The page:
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New Criminal Code Laws

What implications do they have on the minorities of India, especially Muslims?

 

 

– Arshad Shaikh

The current Winter Session of Parliament saw three criminal code bills passed in the Rajya Sabha unanimously in the absence of Opposition MPs. A few days back, 146 Opposition MPs were suspended for the rest of the session for stalling the proceedings of the house demanding the Home Minister’s statement over breach of security that took place in Parliament on 13 December 2023. Earlier, on 20 December, the Lok Sabha passed the Bharatiya Nyaya Sanhita, 2023, the Bharatiya Nagarik Suraksha Sanhita, 2023 and the Bharatiya Sakshya Bill.

The Prime Minister described their passage as “a watershed moment in our history”. He signaled, “These Bills mark the end of colonial-era laws. A new era begins with laws centered on public service and welfare. At the same time, these Bills come down heavily on organized crime, terrorism, and such offenses which strike at the root of our peaceful journey to progress. Through them, we have also bid goodbye to the outdated sections on sedition. In our Amrit Kaal, these legal reforms redefine our legal framework to be more relevant and empathy-driven.”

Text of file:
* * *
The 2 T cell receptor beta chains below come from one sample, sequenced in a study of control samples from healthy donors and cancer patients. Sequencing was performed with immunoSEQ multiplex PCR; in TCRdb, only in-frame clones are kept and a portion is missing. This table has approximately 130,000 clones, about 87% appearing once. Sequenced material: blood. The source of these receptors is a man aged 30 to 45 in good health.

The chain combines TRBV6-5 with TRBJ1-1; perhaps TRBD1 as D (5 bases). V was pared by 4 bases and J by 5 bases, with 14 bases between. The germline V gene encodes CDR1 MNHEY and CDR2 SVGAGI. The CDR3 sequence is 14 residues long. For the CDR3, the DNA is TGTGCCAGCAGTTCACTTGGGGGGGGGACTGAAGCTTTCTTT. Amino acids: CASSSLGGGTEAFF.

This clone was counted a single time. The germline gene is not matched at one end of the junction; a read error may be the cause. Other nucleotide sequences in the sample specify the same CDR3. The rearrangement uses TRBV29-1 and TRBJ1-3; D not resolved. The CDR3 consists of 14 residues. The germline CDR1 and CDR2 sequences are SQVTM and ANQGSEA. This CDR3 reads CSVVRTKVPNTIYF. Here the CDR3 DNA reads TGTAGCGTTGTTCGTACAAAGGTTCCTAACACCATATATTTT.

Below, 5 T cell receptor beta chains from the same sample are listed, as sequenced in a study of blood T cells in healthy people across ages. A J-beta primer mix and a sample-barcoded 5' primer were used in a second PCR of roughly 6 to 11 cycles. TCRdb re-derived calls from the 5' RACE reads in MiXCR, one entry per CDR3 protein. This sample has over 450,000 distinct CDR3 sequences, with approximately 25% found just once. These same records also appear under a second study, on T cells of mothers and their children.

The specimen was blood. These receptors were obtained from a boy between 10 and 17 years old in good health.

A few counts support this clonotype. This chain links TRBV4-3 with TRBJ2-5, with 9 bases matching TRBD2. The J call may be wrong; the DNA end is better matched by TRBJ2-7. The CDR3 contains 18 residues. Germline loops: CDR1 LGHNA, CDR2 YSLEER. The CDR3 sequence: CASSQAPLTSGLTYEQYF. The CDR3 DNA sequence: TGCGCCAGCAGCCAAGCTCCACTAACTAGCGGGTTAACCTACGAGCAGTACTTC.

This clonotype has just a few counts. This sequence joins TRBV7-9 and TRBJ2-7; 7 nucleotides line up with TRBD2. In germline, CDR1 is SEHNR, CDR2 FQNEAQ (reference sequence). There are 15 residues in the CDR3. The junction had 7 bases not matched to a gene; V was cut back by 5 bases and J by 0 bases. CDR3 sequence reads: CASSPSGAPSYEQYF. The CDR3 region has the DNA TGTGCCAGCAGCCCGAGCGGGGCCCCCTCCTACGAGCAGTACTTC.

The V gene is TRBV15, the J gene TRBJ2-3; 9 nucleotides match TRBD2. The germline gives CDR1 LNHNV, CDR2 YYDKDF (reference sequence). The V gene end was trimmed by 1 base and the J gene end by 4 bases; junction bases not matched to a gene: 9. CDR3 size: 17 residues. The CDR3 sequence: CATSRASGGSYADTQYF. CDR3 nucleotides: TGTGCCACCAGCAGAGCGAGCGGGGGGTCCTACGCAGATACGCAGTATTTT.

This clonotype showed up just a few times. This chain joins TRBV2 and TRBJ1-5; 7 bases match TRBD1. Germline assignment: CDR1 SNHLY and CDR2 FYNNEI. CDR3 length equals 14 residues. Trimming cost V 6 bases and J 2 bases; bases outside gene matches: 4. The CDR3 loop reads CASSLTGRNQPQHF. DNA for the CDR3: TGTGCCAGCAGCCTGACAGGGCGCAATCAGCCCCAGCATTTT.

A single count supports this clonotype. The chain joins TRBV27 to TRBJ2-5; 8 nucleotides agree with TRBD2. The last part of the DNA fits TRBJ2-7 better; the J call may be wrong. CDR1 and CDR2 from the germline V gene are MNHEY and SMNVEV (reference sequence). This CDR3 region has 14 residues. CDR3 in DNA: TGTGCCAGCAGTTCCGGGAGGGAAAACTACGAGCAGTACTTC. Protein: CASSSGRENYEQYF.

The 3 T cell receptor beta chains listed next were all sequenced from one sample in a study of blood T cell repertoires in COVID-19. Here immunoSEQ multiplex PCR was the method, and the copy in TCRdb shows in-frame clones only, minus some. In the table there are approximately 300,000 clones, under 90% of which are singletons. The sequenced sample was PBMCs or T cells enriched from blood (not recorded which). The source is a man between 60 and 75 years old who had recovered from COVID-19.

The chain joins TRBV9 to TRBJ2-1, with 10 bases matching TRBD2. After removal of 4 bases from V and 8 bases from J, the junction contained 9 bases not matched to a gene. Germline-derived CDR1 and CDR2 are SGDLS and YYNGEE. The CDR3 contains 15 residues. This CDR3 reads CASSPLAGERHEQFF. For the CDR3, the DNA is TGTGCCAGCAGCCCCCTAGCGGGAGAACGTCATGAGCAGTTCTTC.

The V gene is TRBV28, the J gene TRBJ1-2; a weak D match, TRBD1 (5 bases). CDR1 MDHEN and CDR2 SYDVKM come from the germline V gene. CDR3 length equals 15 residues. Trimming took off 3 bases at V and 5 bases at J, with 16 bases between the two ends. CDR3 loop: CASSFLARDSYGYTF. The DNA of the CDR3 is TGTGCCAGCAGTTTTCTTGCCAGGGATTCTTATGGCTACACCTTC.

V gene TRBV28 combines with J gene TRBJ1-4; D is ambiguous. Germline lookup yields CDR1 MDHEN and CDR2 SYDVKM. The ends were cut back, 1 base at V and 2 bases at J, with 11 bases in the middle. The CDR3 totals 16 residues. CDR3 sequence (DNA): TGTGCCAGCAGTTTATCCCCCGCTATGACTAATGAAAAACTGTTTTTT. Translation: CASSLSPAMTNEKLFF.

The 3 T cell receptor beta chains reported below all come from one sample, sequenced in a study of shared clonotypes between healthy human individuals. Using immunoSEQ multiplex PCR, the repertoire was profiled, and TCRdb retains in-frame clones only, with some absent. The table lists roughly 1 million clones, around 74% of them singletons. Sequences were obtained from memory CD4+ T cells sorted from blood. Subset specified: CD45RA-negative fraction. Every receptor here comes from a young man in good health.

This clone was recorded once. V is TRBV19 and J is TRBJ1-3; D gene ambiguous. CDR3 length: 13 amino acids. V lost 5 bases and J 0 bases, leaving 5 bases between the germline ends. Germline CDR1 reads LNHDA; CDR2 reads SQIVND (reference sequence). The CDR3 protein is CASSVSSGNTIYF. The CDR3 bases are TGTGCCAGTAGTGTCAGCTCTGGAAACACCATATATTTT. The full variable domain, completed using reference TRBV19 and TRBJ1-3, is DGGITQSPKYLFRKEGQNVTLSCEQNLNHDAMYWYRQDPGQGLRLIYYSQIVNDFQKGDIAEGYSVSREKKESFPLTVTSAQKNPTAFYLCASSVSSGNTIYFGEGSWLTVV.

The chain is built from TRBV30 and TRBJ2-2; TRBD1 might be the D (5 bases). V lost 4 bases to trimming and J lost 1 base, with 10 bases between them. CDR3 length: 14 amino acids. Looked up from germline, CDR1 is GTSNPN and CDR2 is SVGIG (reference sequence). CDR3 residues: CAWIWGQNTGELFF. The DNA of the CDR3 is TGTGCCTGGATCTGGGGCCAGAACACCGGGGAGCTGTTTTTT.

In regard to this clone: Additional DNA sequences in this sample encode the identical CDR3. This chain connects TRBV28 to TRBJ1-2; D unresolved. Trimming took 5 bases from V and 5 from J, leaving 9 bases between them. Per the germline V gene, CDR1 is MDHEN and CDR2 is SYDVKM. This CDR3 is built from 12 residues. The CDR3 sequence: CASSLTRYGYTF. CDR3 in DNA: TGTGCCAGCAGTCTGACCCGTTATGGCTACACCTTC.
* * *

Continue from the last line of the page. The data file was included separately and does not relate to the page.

Home Minister, Amit Shah flaunted the “Indian-ness” of the new laws, saying, “The soul, mind and body of the new laws are all “Bharatiya” and that “if you keep your hearts open, and if your heart is Indian, then you will understand. But if your mind is of Italy, you will never understand.”

Nevertheless, what are these new laws that claim to overhaul India’s criminal justice system? They have sparked opposition from human rights activists on their perceived misuse and having the potential to crush freedom and personal liberties.

Moreover, what implications do they have on the minorities of India, especially the Muslim community?

Muslim apprehensions about the new laws are legitimate as expounded by AIMIM MP Asaduddin Owaisi who pointed out in Parliament, “Muslims, Adivasis and Dalits constitute the maximum number of undertrials in India. According to NCRB data from 2017-21, 20% of undertrials are Muslims and their conviction rate is 16%. Muslims are 14.2% of the population of our country. Under prevention detention laws (to subvert a fair judicial process), today in the jails of India, 30% of detainees are Muslims. In 2017, the number of detainees in Uttar Pradesh was 33.9%.